4. Mr. Sankardas Banerjee, Senior Advocate (with Messrs. Ananga Kumar Dhar, N. C. Shah and Miss Anwari Qureshi, Advocates) appearing on behalf of the second partyopposite party joined issue, raising a preliminary objection to the maintainability of the petition on which the present Rule was issued inasmuch as there has been no prior conformance to the provisions of Sub-section (4) of Section 144, Criminal Procedure Code, whereunder the aggrieved party should have moved the learned Chief Presidency Magistrate himself in the first instance for rescinding or altering the ex parte order passed by him. Mr. Banerjee next submitted that the first three dimensions of Mr. Bose's arguments are neither maintainable in law nor on merits; and that the fourth dimension, which is based on facts, is premature at this stage, inasmuch as the learned Chief Presidency Magistrate, Calcutta has merely passed an interim order on the materials available, fixing a date for the submission of the police report and further consideration. Mr. Banerjee also relied on some cases and the same will be considered at the proper stage.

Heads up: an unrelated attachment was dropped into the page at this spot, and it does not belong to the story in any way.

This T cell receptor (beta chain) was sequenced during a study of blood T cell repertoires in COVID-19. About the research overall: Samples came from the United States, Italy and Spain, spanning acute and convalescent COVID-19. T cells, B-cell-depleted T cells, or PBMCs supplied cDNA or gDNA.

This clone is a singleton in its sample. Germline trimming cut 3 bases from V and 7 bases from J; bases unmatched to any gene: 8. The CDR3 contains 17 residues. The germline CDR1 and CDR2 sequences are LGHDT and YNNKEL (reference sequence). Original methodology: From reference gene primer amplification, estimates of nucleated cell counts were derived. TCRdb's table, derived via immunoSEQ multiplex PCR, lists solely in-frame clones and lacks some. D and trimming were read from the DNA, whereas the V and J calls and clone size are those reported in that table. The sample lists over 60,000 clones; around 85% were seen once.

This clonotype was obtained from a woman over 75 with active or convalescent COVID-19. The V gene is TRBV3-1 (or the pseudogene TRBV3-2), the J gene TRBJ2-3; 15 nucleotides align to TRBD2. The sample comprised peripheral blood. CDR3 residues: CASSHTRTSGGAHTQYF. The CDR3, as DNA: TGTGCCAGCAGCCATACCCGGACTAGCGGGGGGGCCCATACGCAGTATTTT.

5. Mr. N. R. Mukherjee, Advocate, appearing on behalf of the State also opposed the Rule. He submitted that a revisional application in this Court is premature at this stage because an interim order only was passed by the learned Chief Presidency Magistrate, Calcutta fixing 28-2-73 for the submission of the police report. From the very nature of the order therefore it is abundantly clear that it is only an interim order liable to further consideration on materials which may be adduced. He further contended that in cases of emergency there is no question of any previous notice to be given for passing an ex parte order under Section 144(2), Criminal Procedure Code. Affidavit-in-Oppo-sition, Affidavit-in-Reply, Supplementary Affidavit and Second Supplementary Affidavit were filed by the parties in support of their contentions.